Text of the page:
Thursday, July 31, 2014

Unsung Classics: Fitz James O'Brien

One of the interesting things about Irish literature is it's informed by a folk tradition full of magical thinking. This goes back to when the first Celtic tribes showed up on the islands and found the ruins of the neolithic Beaker People civilization - who may also be the reason behind the Germanic Substrate Hypothesis but that's for another time. Seeing all those ruins developed an idea in the early Irish of the Otherworld, a parallel land of spirits and fairies existing alongside but invisible to the everyday. It's a common belief in primitive cultures, being much closer to the feral realities of this world which civilized peoples try really hard to forget, but it's persisted in the Irish consciousness for generations.

Which brings us to Fitz James O'Brien, the progenitor of all American science fiction.


You've probably never heard of him, even if you went to college, because he died early in the Civil War. A volunteer from New York, he would just be one of the many Americans who died to end the horror of slavery if not for his enormous output of poetry and short stories, all marrying the feral folk beliefs of his boyhood with the optimistic scientism of the 19th century. The former providing a critique of the latter.

If you want - and you really do - you can see this in one of his more well known stories, "The Diamond Lens." It's a confessional piece, like many of his stories, relating how an inquisitive narrator delved deeper and deeper into the hidden world of microscopy - a new and exciting discipline at the time - until he discovered a subatomic fairyalnd. The story not only marries occultism with science, forming a proto-sci-fi-horror genre in its own, but also predicted the reality of subatomic particles by a generation!

Or there's his other stories, "The Golden Ingot" and "The Bohemian," all about resorting to the dark arts for material gain. Like "The Diamond Lens" and the later work of both Lovecraft and Alastair Reynolds, these stories lay out in visceral detail the tragedy that occurs when finite humans attempt to seize control of the infinite, shape it to their will. Similarly, "What Was It?" presents a world easily quantified by science but haunted by nightmarish, invisible creatures - "shaped like a man, - distorted, uncouth, and horrible, but still a man... Its face surpassed in hideousness anything I had ever seen. Gustave Doré, or Callot, or Tony Johannot, never conceived anything so horrible... It looked as if it were capable of feeding on human flesh."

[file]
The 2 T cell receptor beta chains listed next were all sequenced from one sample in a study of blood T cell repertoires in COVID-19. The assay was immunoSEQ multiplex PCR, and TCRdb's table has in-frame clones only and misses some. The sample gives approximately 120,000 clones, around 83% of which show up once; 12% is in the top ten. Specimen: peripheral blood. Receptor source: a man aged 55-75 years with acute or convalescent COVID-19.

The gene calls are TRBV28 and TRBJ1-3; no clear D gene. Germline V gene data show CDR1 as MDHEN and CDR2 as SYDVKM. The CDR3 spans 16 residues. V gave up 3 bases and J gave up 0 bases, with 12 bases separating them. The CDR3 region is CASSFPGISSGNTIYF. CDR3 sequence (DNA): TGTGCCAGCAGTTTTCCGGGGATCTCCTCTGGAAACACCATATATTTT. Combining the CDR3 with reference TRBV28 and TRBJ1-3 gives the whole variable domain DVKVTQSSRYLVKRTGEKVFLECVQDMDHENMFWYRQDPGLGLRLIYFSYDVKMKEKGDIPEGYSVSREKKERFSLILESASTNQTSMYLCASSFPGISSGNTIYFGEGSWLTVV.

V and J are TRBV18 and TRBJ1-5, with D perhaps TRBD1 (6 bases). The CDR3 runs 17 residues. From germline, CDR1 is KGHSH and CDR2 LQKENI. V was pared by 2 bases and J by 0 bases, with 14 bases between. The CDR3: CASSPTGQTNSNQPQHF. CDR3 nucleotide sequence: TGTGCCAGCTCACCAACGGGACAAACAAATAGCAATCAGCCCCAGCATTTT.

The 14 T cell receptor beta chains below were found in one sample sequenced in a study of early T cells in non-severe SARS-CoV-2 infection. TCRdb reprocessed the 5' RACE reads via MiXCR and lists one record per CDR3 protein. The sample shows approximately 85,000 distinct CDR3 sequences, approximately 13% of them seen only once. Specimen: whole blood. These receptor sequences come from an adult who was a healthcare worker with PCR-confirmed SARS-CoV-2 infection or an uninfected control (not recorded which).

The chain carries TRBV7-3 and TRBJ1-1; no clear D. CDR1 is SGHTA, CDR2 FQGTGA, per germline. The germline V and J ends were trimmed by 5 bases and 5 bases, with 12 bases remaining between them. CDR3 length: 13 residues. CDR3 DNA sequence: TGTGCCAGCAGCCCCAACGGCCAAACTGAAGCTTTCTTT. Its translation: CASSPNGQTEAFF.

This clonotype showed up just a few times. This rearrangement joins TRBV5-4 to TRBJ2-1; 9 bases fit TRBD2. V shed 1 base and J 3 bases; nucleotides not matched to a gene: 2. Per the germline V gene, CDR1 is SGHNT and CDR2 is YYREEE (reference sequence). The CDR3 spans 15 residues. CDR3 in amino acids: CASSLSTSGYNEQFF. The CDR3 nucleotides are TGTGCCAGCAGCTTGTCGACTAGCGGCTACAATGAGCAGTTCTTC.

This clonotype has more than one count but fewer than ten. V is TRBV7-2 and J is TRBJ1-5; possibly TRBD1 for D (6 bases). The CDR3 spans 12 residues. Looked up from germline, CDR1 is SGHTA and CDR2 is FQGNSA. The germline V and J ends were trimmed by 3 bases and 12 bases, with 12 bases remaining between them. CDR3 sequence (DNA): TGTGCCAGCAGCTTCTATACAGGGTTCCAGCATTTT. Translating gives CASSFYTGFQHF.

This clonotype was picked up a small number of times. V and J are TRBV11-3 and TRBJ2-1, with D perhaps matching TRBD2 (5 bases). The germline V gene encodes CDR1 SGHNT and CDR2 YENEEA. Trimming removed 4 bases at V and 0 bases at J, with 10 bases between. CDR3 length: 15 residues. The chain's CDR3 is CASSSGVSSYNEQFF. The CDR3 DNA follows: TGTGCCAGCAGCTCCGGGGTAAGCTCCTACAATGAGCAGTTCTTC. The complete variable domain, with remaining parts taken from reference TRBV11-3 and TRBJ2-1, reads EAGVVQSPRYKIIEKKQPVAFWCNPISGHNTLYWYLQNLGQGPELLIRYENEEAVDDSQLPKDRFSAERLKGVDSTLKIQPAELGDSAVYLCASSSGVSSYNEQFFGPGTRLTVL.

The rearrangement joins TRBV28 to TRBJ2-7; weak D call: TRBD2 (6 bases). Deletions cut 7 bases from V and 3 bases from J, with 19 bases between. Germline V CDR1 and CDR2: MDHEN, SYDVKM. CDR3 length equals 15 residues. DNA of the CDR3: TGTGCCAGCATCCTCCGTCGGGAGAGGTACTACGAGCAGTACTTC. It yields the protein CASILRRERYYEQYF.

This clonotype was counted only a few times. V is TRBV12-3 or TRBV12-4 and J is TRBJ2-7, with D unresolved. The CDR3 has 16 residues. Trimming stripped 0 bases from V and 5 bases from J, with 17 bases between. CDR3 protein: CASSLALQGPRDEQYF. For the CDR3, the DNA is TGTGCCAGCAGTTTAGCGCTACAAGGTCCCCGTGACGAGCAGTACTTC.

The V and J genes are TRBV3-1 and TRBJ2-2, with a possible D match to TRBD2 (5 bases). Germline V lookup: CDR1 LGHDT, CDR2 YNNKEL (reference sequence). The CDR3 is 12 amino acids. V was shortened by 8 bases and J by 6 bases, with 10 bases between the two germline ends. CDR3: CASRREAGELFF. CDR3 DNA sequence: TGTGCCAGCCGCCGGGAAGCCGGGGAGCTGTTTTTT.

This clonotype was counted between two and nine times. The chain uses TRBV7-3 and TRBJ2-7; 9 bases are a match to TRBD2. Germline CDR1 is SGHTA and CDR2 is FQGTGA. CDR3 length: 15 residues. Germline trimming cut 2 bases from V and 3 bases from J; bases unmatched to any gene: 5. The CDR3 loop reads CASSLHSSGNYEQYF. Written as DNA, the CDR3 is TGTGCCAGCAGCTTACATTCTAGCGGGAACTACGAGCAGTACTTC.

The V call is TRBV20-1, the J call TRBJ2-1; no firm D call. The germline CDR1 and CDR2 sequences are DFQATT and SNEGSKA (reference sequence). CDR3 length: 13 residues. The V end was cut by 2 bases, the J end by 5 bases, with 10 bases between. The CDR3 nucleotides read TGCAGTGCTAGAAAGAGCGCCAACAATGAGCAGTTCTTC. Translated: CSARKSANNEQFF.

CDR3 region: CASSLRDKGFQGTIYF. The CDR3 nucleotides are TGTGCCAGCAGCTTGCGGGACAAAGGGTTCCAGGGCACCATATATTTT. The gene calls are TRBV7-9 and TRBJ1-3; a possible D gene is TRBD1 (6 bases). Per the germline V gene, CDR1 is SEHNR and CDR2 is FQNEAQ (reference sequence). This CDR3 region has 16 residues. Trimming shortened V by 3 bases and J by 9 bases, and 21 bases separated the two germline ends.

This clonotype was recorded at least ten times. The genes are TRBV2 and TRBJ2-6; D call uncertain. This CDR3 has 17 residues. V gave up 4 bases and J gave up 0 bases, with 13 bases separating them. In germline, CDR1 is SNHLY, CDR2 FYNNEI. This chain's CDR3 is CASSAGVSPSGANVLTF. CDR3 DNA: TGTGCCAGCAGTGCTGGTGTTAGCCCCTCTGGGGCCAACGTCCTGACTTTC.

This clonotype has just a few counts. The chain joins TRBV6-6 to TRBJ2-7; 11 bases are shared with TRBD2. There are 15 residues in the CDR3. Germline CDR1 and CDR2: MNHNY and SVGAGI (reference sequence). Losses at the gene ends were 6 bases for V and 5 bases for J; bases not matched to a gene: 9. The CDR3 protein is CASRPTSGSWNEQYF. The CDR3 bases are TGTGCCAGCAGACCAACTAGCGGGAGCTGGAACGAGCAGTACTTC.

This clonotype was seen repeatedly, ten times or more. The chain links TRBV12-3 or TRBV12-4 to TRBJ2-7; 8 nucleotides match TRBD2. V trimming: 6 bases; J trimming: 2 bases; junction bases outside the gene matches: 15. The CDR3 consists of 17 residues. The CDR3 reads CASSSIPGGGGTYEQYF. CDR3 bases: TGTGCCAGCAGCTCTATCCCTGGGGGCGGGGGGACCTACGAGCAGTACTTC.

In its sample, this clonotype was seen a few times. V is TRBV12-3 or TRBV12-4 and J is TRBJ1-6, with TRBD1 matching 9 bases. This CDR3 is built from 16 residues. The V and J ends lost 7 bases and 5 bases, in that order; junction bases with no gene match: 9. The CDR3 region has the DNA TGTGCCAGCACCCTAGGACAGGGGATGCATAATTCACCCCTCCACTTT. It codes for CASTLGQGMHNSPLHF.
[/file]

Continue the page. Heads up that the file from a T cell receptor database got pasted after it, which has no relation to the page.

And it all carries through because O'Brien was a master storyteller. In the hysterically racist "The Wondersmith," he describes a cunning gypsy testing his new army of little murderous puppets on a store full of birds in such a way as to make you weep. The doomed last stand of a mynah bird, in O'Brien's hands, resonates with all the glory of Cuchulain. His stories weave in details and build up characters so vivid that you'll never forget the decrepit Blakelock or the fascinating and menacing Philip Brann.

O'Brien himself was just as much of a character. Born Michael O'Brien, he changed his name to the much more Irish Fitz James upon emigrating to America. At a time when anti-Irish sentiment was at its height. And like all the best American authors he wrote widely and vigorously, producing a lifetime of work in the amount of time it takes modern "literary" writers to squirt out their first overwritten manuscript.

Then the Confederacy killed him. As if there weren't enough reasons to hate those wretched bastards...

No comments:

Post a Comment